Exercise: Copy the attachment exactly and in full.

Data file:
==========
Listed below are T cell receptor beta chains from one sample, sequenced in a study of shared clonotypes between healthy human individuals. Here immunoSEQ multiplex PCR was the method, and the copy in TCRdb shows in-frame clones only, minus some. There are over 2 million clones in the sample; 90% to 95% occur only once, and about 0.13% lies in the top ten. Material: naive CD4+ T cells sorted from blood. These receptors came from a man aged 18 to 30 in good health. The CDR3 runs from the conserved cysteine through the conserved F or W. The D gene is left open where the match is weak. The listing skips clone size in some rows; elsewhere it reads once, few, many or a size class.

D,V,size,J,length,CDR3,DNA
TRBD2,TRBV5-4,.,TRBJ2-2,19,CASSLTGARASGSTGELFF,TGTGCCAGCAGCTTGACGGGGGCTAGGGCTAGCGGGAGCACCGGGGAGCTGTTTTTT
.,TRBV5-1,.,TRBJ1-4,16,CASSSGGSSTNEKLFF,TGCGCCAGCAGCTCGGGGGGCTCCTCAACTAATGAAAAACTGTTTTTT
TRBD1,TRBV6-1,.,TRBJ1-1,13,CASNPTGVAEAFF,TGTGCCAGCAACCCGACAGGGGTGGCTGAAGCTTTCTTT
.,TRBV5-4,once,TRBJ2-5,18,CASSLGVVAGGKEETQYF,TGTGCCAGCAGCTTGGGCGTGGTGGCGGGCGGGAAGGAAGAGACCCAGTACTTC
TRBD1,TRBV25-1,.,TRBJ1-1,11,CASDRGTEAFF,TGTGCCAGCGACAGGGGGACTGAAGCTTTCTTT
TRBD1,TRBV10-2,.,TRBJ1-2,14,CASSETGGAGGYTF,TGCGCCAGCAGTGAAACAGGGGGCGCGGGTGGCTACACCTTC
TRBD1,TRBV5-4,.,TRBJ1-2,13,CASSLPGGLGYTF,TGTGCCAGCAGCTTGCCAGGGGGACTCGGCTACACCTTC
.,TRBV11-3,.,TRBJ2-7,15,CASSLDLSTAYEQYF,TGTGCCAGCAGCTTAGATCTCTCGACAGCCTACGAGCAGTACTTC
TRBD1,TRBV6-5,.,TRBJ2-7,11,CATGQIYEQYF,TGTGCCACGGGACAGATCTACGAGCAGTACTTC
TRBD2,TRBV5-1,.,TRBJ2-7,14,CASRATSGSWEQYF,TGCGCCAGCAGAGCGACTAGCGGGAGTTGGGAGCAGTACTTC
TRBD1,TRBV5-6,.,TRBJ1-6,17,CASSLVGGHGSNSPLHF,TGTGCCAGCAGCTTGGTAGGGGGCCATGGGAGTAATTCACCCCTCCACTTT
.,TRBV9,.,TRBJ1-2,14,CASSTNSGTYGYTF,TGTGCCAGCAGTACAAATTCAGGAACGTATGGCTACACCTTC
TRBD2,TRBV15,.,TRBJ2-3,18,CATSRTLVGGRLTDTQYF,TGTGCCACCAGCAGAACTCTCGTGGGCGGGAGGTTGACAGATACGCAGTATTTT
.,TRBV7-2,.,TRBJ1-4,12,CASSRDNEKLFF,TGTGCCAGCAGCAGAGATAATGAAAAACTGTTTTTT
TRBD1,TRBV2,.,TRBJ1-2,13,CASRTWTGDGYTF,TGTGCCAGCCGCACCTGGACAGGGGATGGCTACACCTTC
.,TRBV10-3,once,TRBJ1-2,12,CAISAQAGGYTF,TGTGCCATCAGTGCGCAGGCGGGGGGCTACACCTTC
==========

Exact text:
Listed below are T cell receptor beta chains from one sample, sequenced in a study of shared clonotypes between healthy human individuals. Here immunoSEQ multiplex PCR was the method, and the copy in TCRdb shows in-frame clones only, minus some. There are over 2 million clones in the sample; 90% to 95% occur only once, and about 0.13% lies in the top ten. Material: naive CD4+ T cells sorted from blood. These receptors came from a man aged 18 to 30 in good health. The CDR3 runs from the conserved cysteine through the conserved F or W. The D gene is left open where the match is weak. The listing skips clone size in some rows; elsewhere it reads once, few, many or a size class.

D,V,size,J,length,CDR3,DNA
TRBD2,TRBV5-4,.,TRBJ2-2,19,CASSLTGARASGSTGELFF,TGTGCCAGCAGCTTGACGGGGGCTAGGGCTAGCGGGAGCACCGGGGAGCTGTTTTTT
.,TRBV5-1,.,TRBJ1-4,16,CASSSGGSSTNEKLFF,TGCGCCAGCAGCTCGGGGGGCTCCTCAACTAATGAAAAACTGTTTTTT
TRBD1,TRBV6-1,.,TRBJ1-1,13,CASNPTGVAEAFF,TGTGCCAGCAACCCGACAGGGGTGGCTGAAGCTTTCTTT
.,TRBV5-4,once,TRBJ2-5,18,CASSLGVVAGGKEETQYF,TGTGCCAGCAGCTTGGGCGTGGTGGCGGGCGGGAAGGAAGAGACCCAGTACTTC
TRBD1,TRBV25-1,.,TRBJ1-1,11,CASDRGTEAFF,TGTGCCAGCGACAGGGGGACTGAAGCTTTCTTT
TRBD1,TRBV10-2,.,TRBJ1-2,14,CASSETGGAGGYTF,TGCGCCAGCAGTGAAACAGGGGGCGCGGGTGGCTACACCTTC
TRBD1,TRBV5-4,.,TRBJ1-2,13,CASSLPGGLGYTF,TGTGCCAGCAGCTTGCCAGGGGGACTCGGCTACACCTTC
.,TRBV11-3,.,TRBJ2-7,15,CASSLDLSTAYEQYF,TGTGCCAGCAGCTTAGATCTCTCGACAGCCTACGAGCAGTACTTC
TRBD1,TRBV6-5,.,TRBJ2-7,11,CATGQIYEQYF,TGTGCCACGGGACAGATCTACGAGCAGTACTTC
TRBD2,TRBV5-1,.,TRBJ2-7,14,CASRATSGSWEQYF,TGCGCCAGCAGAGCGACTAGCGGGAGTTGGGAGCAGTACTTC
TRBD1,TRBV5-6,.,TRBJ1-6,17,CASSLVGGHGSNSPLHF,TGTGCCAGCAGCTTGGTAGGGGGCCATGGGAGTAATTCACCCCTCCACTTT
.,TRBV9,.,TRBJ1-2,14,CASSTNSGTYGYTF,TGTGCCAGCAGTACAAATTCAGGAACGTATGGCTACACCTTC
TRBD2,TRBV15,.,TRBJ2-3,18,CATSRTLVGGRLTDTQYF,TGTGCCACCAGCAGAACTCTCGTGGGCGGGAGGTTGACAGATACGCAGTATTTT
.,TRBV7-2,.,TRBJ1-4,12,CASSRDNEKLFF,TGTGCCAGCAGCAGAGATAATGAAAAACTGTTTTTT
TRBD1,TRBV2,.,TRBJ1-2,13,CASRTWTGDGYTF,TGTGCCAGCCGCACCTGGACAGGGGATGGCTACACCTTC
.,TRBV10-3,once,TRBJ1-2,12,CAISAQAGGYTF,TGTGCCATCAGTGCGCAGGCGGGGGGCTACACCTTC